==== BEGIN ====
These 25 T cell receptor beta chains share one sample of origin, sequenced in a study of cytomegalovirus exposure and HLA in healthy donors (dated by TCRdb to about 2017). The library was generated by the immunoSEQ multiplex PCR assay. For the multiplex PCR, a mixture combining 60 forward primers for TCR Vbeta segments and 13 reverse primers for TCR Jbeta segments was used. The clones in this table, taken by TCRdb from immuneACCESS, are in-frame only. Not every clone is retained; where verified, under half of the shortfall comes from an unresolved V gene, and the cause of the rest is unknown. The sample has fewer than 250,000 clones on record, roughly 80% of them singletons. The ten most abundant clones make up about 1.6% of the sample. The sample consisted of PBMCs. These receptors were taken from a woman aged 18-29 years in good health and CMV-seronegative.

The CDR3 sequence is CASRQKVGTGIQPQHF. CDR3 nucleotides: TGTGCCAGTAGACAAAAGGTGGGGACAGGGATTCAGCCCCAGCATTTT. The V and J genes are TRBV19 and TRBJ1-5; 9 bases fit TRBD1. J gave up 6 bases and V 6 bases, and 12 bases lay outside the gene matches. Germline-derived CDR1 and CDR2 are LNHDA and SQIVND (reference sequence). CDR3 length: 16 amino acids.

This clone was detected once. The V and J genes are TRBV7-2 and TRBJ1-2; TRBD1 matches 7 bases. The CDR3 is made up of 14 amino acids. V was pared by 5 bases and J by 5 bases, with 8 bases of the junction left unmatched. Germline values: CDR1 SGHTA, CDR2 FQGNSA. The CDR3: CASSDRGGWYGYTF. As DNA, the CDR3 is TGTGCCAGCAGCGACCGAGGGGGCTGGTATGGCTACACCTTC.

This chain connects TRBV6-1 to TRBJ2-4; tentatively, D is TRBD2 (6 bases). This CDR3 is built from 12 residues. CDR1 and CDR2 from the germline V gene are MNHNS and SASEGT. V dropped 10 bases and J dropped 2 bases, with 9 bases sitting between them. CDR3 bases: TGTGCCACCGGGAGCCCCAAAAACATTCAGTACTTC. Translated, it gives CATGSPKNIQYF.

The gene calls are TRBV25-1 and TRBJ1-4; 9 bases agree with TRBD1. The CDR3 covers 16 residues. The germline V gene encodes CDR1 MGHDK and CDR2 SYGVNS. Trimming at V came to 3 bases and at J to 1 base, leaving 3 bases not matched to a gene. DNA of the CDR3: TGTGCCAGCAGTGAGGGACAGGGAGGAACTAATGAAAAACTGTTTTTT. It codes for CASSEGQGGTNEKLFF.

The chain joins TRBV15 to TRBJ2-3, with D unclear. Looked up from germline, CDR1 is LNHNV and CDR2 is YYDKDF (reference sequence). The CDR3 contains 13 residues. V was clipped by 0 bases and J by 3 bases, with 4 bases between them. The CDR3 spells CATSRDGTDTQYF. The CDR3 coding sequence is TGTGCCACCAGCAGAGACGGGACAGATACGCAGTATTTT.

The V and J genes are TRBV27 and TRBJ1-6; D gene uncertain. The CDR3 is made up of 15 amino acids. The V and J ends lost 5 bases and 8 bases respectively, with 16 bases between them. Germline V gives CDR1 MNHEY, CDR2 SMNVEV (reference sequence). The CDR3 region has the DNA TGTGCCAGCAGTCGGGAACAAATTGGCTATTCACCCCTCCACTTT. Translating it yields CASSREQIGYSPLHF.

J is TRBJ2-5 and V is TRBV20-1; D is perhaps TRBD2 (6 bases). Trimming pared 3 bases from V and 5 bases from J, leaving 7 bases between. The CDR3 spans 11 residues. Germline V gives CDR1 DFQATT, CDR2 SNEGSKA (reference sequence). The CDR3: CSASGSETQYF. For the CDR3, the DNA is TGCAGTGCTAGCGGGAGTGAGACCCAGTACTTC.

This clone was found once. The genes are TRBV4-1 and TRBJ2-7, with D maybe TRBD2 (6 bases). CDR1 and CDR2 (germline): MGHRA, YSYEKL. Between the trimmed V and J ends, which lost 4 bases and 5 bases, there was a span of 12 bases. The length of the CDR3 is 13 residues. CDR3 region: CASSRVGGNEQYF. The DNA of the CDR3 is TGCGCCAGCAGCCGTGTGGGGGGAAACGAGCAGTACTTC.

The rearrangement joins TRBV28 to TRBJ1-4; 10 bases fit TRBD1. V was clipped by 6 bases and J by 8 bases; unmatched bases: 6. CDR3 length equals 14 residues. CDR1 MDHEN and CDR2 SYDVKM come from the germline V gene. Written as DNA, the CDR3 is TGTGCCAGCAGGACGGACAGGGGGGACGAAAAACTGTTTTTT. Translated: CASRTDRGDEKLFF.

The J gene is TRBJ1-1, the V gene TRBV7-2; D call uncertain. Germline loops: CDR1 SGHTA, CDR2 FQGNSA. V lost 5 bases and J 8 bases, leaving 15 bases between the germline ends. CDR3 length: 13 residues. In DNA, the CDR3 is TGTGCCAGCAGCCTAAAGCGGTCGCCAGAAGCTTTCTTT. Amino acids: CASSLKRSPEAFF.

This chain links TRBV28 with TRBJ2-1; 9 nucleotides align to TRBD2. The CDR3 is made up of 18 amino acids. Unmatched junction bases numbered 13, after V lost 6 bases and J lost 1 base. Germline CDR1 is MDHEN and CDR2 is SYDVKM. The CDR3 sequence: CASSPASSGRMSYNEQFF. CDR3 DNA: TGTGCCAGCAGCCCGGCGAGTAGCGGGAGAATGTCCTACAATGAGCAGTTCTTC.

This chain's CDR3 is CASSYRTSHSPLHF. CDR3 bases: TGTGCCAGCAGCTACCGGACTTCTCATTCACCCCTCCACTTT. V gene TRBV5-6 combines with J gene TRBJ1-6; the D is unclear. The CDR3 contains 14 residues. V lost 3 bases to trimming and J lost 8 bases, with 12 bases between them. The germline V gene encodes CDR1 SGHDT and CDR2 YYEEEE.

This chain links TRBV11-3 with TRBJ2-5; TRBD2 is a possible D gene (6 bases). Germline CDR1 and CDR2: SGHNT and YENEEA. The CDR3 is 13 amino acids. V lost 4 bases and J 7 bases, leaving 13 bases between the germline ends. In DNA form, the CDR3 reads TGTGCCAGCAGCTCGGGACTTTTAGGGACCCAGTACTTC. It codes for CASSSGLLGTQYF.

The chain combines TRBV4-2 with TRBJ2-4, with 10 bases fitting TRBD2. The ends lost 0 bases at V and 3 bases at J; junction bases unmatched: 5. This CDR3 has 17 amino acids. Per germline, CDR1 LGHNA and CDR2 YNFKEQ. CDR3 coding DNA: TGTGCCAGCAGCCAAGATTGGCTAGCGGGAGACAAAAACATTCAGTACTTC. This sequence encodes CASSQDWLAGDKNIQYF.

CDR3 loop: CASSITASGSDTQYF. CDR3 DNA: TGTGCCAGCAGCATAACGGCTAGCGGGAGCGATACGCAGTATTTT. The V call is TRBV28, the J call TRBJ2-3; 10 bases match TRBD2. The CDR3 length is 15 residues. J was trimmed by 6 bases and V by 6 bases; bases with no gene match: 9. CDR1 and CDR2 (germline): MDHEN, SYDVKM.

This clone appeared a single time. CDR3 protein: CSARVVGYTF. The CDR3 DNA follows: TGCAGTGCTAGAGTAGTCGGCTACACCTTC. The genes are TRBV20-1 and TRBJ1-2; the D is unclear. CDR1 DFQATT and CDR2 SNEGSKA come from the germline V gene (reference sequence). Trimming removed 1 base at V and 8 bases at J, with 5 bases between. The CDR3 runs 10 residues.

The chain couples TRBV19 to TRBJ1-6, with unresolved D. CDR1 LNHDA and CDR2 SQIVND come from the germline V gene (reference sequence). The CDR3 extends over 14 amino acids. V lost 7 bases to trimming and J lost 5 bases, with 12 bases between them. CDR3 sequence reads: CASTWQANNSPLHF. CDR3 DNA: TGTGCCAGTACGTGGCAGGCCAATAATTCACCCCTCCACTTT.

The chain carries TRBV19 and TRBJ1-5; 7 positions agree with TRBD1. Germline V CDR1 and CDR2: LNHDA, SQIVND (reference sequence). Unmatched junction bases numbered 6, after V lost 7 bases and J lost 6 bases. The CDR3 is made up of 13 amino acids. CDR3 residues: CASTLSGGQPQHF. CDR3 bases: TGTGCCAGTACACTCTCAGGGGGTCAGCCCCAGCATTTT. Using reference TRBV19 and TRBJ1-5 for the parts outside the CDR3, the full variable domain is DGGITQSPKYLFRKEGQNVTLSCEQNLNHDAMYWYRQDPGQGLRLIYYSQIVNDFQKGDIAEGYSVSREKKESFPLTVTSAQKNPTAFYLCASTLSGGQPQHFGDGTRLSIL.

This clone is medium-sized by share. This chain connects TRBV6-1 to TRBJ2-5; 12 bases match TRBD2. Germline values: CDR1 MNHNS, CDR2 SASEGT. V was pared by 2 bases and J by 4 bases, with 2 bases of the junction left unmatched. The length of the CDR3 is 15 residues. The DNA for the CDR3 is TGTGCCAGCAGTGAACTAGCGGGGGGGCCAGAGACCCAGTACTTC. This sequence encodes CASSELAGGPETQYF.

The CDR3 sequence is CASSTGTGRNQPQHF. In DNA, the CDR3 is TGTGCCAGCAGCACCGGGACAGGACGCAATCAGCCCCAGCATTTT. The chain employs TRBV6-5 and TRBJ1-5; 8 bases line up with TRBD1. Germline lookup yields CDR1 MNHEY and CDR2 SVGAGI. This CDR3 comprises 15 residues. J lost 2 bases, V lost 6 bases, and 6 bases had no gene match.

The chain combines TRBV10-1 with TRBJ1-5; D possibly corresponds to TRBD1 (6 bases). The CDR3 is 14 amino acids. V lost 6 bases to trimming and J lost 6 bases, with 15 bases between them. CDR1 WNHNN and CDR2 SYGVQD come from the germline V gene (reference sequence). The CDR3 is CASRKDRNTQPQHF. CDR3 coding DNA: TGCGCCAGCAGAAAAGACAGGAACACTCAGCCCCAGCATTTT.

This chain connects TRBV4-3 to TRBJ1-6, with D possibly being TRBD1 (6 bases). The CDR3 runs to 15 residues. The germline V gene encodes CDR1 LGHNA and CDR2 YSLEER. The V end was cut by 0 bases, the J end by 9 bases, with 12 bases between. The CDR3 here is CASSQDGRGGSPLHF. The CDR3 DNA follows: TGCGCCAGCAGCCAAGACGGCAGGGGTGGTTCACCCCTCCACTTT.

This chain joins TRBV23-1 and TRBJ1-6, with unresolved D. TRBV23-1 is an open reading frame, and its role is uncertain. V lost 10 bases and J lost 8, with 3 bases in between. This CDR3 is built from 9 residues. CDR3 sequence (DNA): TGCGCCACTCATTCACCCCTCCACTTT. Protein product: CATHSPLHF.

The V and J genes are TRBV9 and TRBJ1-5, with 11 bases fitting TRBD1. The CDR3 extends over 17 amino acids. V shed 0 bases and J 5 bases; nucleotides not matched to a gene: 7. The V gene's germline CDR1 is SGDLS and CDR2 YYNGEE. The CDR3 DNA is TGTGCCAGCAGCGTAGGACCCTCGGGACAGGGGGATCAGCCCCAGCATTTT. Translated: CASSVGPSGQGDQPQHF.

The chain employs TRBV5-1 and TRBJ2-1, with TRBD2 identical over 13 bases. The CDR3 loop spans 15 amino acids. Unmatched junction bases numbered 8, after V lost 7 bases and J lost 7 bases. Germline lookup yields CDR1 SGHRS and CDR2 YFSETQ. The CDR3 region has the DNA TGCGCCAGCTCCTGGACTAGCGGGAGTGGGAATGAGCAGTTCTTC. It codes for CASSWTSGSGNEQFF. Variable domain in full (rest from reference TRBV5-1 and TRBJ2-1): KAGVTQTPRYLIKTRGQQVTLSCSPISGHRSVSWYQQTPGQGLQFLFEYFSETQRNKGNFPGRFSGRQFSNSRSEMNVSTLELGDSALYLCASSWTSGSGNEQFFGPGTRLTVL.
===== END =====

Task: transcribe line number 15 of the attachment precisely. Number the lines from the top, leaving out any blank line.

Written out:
The chain combines TRBV4-2 with TRBJ2-4, with 10 bases fitting TRBD2. The ends lost 0 bases at V and 3 bases at J; junction bases unmatched: 5. This CDR3 has 17 amino acids. Per germline, CDR1 LGHNA and CDR2 YNFKEQ. CDR3 coding DNA: TGTGCCAGCAGCCAAGATTGGCTAGCGGGAGACAAAAACATTCAGTACTTC. This sequence encodes CASSQDWLAGDKNIQYF.